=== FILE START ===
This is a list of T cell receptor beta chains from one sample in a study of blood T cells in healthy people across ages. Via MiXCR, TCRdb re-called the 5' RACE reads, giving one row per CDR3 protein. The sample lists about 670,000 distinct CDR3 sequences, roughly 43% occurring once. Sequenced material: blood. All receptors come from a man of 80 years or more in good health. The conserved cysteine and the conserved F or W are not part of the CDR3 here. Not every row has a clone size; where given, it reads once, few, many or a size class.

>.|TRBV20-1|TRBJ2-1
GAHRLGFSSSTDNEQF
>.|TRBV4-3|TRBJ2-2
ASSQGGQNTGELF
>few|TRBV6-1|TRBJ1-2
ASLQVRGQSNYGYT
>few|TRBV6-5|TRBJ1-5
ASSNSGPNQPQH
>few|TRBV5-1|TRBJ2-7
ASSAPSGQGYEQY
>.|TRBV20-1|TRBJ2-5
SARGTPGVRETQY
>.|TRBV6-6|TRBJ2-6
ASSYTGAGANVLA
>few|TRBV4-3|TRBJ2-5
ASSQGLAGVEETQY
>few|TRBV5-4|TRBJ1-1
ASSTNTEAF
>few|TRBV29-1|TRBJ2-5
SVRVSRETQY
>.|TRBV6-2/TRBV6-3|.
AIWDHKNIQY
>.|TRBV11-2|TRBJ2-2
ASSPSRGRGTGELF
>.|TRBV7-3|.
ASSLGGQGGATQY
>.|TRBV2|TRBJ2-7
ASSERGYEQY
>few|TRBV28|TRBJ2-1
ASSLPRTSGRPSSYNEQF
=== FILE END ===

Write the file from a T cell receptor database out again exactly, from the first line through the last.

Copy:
This is a list of T cell receptor beta chains from one sample in a study of blood T cells in healthy people across ages. Via MiXCR, TCRdb re-called the 5' RACE reads, giving one row per CDR3 protein. The sample lists about 670,000 distinct CDR3 sequences, roughly 43% occurring once. Sequenced material: blood. All receptors come from a man of 80 years or more in good health. The conserved cysteine and the conserved F or W are not part of the CDR3 here. Not every row has a clone size; where given, it reads once, few, many or a size class.

>.|TRBV20-1|TRBJ2-1
GAHRLGFSSSTDNEQF
>.|TRBV4-3|TRBJ2-2
ASSQGGQNTGELF
>few|TRBV6-1|TRBJ1-2
ASLQVRGQSNYGYT
>few|TRBV6-5|TRBJ1-5
ASSNSGPNQPQH
>few|TRBV5-1|TRBJ2-7
ASSAPSGQGYEQY
>.|TRBV20-1|TRBJ2-5
SARGTPGVRETQY
>.|TRBV6-6|TRBJ2-6
ASSYTGAGANVLA
>few|TRBV4-3|TRBJ2-5
ASSQGLAGVEETQY
>few|TRBV5-4|TRBJ1-1
ASSTNTEAF
>few|TRBV29-1|TRBJ2-5
SVRVSRETQY
>.|TRBV6-2/TRBV6-3|.
AIWDHKNIQY
>.|TRBV11-2|TRBJ2-2
ASSPSRGRGTGELF
>.|TRBV7-3|.
ASSLGGQGGATQY
>.|TRBV2|TRBJ2-7
ASSERGYEQY
>few|TRBV28|TRBJ2-1
ASSLPRTSGRPSSYNEQF